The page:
Those who think fashion is for the young might want to reconsider. In the twilight of his career, Japanese fashion designer Issey Miyake, age 63, is poised to turn the fashion world on its collective head with an innovative new concept and a bold New York flagship.
Miyakes passion of the moment, A-POC refers, literally, to A Single Piece of Cloth. The idea is that a single piece of material can be used to create a number of clothing items-dresses, skirts, shirts, hats, purses, gloves, socks, wallets-with little material waste. Although simplistic in theory, the sophisticated process is dependent on cutting-edge advances in science and technology.
Miyake worked with textile engineer Dai Fujiwara and other design talents at the Miyake Design Studio in Tokyo to develop this new process of making clothes-encompassing everything from the generation of raw materials and the machines used to the delivery system and the fitting of the wearer. Computer-programmed machines allow patterns to be worked into the textiles, and a sophisticated system of links and holes between the two sides of the clothing “tube” allows the user to cut out seamless clothing in different variations. Because A-POC isnt limited by the properties of fabric, pattern and sewing technique, what emerges is a seamless continuum akin to the human form.
Miyake continues to differentiate himself from other clothing designers by seeking ways to interpret clothing as something other than haute couture. Although the idea took seed in the 1970s, A-POC has come to fruition in the 21st century as the perfect blend of human touch and machine-born technology. Moreover, the designers focus on creating thoughtful, meaningful clothing is a breath of fresh air in the oft-vapid fashion industry.
A-POC is a revolutionary idea: using complex technology to simplify fashion. Explain this process and its importance to you, both as a person and as a designer.
Your first collection in 1964 was titled “A Poem of Cloth & Stone.” In the 70s, you presented “A Piece of Cloth.” Now, youve unveiled A-POC. Youre obviously fascinated with simplicity of materials. Can you explain the root of that fascination and how that has evolved throughout your career?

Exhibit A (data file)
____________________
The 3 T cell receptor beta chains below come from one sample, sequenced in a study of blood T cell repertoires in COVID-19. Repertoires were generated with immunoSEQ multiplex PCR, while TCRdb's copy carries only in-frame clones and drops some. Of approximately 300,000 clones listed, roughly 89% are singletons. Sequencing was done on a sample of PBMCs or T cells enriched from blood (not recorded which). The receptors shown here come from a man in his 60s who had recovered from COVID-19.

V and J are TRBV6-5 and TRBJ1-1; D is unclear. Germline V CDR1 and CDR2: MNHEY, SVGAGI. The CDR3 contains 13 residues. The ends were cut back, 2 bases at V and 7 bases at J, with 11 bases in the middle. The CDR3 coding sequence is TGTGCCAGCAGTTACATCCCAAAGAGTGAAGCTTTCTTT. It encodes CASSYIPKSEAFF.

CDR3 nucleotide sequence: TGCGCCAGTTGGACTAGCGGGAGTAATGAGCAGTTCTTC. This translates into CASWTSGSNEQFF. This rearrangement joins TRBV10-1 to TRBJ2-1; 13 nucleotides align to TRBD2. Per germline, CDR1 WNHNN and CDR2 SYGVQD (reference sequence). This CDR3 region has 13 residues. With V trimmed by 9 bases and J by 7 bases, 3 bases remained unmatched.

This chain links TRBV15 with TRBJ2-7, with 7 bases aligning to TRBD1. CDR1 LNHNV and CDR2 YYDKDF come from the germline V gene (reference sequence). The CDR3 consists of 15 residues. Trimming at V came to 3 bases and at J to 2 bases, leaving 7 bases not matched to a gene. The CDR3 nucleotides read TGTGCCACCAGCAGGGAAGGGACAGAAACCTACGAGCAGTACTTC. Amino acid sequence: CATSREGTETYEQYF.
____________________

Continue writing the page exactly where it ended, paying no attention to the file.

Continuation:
In 1993, we came up with Pleats Please. The garment-pleating technique allows us to create many different forms and textures, all in one process. But we were looking for more, for another breakthrough in the ways of making things. We wanted to dramatically change the process. Today, A-POC respects that theres a fine balance between the value of the human touch and the abilities of technology to allow us to create more, with less waste. Finding that balance is where the joy of making clothes lies.
What spawned the idea for A-POC early in your career, and do you feel it has only now come to fruition, or is it merely a work in progress?
A-POC uses modern technology, but with a definitive nod toward environmentalism. How do you reconcile these two apparently disparate entities? Do you think technology is also organic? Is A-POC actually the perfect marriage between technology and nature?
Whats your ultimate hope with A-POC? Do you see it shaping fashion design in the 21st century? Will it continue to evolve? If so, how?
Is the world ready for A-POC?
In the last few years, youve turned over the design of your mens and womens collections to Takizawa Naoki. Is this move allowing you to embark on a new venture, perhaps away from fashion? Or is it simply time to let someone new take the label into the future?
Youve just opened a 15,000-square-foot store in New York. Whats your vision for this store?
How do you think your attitude about fashion has changed from the 1960s until the present?